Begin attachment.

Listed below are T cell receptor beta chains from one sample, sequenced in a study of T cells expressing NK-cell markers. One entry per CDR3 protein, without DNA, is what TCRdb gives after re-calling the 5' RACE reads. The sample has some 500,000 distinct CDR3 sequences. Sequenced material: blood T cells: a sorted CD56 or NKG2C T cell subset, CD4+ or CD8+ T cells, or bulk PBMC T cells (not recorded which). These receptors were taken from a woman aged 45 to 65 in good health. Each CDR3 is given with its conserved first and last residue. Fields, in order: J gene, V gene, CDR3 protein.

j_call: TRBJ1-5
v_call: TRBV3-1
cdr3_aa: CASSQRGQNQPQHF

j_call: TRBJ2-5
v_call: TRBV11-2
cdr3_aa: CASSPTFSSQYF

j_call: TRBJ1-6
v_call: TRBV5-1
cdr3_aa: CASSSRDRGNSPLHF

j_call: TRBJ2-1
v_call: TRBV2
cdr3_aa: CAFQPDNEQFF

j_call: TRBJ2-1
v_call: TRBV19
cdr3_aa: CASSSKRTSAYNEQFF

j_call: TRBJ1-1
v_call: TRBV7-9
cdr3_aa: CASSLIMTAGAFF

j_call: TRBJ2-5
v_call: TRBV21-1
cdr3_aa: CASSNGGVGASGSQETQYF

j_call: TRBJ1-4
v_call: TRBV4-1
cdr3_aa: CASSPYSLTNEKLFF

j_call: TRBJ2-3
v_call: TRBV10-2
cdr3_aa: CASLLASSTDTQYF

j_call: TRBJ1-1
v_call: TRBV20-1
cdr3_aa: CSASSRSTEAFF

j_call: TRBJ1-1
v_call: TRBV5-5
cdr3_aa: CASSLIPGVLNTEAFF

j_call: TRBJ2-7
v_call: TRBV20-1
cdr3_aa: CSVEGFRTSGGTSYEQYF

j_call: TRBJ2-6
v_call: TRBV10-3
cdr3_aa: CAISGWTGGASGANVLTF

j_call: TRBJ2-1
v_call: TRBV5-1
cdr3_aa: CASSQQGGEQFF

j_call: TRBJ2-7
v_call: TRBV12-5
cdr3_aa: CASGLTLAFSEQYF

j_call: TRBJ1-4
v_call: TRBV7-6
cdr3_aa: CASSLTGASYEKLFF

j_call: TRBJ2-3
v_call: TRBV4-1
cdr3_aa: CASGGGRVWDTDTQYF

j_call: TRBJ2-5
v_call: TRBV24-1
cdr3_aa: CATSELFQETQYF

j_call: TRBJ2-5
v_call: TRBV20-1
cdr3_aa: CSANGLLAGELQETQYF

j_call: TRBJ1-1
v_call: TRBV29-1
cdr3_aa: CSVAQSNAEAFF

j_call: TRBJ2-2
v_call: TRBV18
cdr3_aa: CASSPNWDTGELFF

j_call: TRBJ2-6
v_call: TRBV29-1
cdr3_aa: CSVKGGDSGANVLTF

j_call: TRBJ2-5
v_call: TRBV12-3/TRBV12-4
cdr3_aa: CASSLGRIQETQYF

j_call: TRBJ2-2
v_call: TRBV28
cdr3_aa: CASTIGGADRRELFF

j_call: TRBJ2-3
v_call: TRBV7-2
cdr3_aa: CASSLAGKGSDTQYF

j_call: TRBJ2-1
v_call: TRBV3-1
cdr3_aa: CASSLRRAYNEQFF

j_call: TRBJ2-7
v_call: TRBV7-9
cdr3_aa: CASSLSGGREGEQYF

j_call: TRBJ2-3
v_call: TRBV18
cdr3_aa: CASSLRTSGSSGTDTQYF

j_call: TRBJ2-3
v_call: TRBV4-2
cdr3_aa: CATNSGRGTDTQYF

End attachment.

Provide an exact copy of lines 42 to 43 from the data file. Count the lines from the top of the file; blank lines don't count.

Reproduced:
v_call: TRBV5-1
cdr3_aa: CASSQQGGEQFF